Urban warehouses are the ideal solution to ensure compliance with e-commerce logistics standards: shipments in 24 hours or less and product returns are facilitated. These facilities bring requested products closer to the customer, helping to manage their return, if necessary, so that it is quick and efficient and limits transport costs. A recent study by the consultancy firm Deloitte, which looked at the urban distribution of goods in New York, shows that the establishment of warehouses in cities helps to reduce the transport costs of each order. As the Deloitte report points out: "In terms of last-mile delivery costs, having a warehouse in the city is a more important competitive advantage as the time frame for order delivery is shortened (from same-day delivery to delivery within hours)." According to the study, investing in an urban warehouse would be at least 22% more profitable. Why? These facilities reduce the extra costs of last-mile logistics by allowing the efficient organisation of order dispatch according to transport routes, shortening delivery times and optimising the order route.


City warehouses are key to providing an excellent omnichannel shopping experience: the facility is able to process e-commerce orders, offer a BOPIS and BORIS service (online purchase, in-store pick-up and online purchase, in-store return) and replenish physical shops located in the city within 24 hours.


A module such as Multi-Carrier Shipment Management and Preparation groups orders by transport routes, thus speeding up deliveries in the city

A module such as Multi-Carrier Shipment Management and Preparation groups orders by transport routes, thus speeding up deliveries in the city

The strategic location of the urban warehouse is also important in reducing the impact of returned orders on the business: items are returned to the facility to be temporarily stored or added to other orders already released, all without having to ship the goods out of town.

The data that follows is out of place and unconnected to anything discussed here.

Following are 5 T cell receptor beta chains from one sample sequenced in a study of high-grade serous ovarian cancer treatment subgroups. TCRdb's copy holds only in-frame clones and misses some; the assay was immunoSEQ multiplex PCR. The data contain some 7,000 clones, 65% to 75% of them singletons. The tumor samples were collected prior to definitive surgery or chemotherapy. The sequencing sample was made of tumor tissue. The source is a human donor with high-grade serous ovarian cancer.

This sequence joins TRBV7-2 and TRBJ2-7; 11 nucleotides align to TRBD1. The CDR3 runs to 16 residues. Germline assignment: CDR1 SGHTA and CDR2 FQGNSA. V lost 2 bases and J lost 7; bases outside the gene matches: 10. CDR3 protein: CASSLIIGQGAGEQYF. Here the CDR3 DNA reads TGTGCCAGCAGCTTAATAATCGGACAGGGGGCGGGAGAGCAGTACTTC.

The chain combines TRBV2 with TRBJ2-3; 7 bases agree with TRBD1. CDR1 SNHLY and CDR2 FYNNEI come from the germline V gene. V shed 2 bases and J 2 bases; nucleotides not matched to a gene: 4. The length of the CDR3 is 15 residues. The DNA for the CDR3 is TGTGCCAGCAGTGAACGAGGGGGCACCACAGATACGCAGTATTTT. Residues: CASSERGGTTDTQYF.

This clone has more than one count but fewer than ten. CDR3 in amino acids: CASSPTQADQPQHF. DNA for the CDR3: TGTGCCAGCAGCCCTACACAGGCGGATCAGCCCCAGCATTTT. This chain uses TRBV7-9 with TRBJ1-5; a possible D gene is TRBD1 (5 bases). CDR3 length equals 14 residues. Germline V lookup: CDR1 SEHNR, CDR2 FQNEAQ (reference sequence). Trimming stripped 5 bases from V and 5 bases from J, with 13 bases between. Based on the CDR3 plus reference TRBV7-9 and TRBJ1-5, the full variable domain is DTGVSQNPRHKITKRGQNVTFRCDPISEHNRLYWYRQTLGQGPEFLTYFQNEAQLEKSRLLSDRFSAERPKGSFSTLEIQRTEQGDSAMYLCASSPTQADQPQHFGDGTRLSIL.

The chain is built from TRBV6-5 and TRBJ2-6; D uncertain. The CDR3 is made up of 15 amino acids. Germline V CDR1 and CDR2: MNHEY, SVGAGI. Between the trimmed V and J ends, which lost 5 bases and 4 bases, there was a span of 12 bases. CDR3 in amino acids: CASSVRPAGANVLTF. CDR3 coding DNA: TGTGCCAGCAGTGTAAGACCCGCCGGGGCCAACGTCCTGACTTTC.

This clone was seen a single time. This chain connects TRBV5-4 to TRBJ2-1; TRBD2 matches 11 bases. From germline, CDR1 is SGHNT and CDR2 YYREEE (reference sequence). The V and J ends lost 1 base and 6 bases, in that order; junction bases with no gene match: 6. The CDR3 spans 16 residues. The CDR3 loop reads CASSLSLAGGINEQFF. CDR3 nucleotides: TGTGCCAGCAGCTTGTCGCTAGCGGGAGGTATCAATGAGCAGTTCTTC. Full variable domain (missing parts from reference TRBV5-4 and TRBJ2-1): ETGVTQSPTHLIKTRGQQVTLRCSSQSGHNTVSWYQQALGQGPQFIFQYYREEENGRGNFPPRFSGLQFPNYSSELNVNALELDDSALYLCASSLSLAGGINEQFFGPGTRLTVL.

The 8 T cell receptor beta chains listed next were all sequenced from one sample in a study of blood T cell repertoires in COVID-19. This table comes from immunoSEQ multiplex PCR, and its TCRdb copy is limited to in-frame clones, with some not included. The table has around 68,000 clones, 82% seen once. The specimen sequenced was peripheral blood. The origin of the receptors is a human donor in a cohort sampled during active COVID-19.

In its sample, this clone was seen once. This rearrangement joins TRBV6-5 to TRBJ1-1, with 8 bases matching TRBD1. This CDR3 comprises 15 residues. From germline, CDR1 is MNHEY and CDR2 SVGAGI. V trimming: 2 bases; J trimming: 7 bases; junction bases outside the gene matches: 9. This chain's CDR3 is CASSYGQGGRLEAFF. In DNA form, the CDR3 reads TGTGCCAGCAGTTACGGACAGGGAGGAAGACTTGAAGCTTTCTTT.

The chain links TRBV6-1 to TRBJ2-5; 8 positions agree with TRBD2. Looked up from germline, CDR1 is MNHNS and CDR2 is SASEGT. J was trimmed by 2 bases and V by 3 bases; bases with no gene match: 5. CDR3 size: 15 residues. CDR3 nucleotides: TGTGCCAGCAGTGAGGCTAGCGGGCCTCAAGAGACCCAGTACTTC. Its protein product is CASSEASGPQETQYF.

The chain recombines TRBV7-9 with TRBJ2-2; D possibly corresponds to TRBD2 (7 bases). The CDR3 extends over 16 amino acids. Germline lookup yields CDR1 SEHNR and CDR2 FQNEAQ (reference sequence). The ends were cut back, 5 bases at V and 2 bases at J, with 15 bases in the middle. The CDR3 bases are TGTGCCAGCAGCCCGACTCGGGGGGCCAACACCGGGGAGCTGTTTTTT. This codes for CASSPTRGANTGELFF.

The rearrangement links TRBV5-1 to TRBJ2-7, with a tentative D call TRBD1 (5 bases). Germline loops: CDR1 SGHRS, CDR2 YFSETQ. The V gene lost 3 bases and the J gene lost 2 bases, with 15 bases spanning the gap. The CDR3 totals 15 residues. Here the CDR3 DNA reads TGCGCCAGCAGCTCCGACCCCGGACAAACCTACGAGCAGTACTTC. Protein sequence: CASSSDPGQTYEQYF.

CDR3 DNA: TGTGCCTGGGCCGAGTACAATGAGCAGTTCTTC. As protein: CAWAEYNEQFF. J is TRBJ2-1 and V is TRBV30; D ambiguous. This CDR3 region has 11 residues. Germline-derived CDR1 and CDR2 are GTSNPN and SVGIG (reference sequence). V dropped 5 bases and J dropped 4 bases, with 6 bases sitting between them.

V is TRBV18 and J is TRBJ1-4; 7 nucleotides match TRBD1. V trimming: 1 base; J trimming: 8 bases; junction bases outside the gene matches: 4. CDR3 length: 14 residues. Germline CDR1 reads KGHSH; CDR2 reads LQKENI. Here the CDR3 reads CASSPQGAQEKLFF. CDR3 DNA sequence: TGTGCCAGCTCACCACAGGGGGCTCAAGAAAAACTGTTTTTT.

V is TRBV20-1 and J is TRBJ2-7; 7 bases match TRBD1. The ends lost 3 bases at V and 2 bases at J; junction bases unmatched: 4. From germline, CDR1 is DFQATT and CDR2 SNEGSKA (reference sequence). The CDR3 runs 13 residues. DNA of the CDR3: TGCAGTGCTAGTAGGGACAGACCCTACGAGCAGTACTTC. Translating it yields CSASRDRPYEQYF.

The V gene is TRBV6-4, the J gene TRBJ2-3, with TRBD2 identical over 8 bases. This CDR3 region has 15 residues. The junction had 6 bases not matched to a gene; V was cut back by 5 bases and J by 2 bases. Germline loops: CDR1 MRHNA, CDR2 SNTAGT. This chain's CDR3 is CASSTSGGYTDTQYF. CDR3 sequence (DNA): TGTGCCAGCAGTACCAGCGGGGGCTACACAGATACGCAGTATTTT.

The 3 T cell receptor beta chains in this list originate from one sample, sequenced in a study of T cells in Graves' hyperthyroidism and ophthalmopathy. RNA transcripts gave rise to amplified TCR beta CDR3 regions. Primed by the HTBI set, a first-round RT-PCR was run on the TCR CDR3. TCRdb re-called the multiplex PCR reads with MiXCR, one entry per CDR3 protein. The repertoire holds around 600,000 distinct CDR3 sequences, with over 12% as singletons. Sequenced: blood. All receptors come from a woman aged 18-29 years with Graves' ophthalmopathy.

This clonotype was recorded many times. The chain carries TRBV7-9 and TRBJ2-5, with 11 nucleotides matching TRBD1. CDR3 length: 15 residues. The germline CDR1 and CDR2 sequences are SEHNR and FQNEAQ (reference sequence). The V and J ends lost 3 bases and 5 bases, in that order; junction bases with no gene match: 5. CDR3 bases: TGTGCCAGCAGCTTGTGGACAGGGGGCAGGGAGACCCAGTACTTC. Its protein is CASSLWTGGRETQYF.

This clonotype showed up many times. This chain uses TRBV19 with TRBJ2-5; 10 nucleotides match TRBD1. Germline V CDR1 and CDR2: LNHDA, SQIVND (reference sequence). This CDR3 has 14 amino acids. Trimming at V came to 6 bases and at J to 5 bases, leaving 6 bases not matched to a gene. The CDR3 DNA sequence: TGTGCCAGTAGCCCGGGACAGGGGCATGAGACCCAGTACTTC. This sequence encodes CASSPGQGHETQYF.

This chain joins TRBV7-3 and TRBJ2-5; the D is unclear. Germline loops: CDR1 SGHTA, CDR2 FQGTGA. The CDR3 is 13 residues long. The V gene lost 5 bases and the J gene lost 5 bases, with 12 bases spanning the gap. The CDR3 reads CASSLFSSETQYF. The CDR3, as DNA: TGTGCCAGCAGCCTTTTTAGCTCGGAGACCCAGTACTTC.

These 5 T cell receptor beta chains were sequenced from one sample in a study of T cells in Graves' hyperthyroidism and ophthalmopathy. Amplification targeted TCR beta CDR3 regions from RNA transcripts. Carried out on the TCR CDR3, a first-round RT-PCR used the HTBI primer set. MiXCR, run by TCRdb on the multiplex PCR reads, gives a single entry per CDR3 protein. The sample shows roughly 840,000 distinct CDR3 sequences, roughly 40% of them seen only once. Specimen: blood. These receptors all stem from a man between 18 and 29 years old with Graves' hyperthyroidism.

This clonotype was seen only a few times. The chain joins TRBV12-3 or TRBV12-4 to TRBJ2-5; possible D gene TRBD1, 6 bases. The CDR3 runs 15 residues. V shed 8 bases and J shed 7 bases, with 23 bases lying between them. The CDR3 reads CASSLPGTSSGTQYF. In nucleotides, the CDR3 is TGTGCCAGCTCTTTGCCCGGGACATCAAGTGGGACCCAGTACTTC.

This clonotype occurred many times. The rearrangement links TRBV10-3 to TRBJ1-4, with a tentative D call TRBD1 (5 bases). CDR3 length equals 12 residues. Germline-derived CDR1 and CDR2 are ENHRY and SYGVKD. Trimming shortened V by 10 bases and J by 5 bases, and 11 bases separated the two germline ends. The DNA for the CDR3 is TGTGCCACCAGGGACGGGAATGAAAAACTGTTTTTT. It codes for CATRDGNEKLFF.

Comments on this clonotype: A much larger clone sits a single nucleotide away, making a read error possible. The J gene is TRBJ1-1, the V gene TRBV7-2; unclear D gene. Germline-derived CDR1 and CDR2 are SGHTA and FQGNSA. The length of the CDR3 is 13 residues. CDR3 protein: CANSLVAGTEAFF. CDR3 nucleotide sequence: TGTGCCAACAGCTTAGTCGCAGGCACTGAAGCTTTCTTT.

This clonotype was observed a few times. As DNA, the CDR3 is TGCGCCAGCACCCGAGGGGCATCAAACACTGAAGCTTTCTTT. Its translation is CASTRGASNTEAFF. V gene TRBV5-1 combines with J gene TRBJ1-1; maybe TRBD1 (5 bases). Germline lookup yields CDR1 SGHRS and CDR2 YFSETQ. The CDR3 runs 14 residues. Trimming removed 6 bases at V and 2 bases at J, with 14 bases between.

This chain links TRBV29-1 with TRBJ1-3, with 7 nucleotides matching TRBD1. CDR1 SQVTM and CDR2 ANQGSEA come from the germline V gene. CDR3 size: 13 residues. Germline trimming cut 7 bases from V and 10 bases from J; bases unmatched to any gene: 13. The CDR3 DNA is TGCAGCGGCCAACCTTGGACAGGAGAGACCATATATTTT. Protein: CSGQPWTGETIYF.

However, the establishment of these warehouses in the company's logistics involves a significant investment, since the cost of the logistical square metre increases as the warehouses approach the major cities.


In a context of increasing order management and the difficulty of acquiring more logistical square metres, the solution lies in building high and implementing storage solutions that compact the goods and take advantage of the maximum capacity of the facility, such as automated warehouses.


In short, urban warehouses are a possible solution to the increased costs of managing e-commerce orders. In any case, each company must assess the benefits of redistributing part of its logistics and locating in cities, because being closer to customers and reducing delivery times also means higher storage costs.


Urban warehouses: a success factor for the last mile of logistics

A study by the consultancy firm Capgemini shows that if last-mile operations are not strengthened, this can lead to profit reductions of up to 26%. One solution to mitigate the effects of this logistical stage is to centralise all or part of the shipping stages as well as the management of returns in warehouses close to the cities.


These facilities bring products closer to customers, reduce transport times and facilitate both ultra-fast delivery of orders and free product returns, two fundamental premises of e-commerce.


Interesting articles and information: offers solutions to improve the efficiency of your warehouse through optimal space management.

Source Mecalux


Any question ? Contact us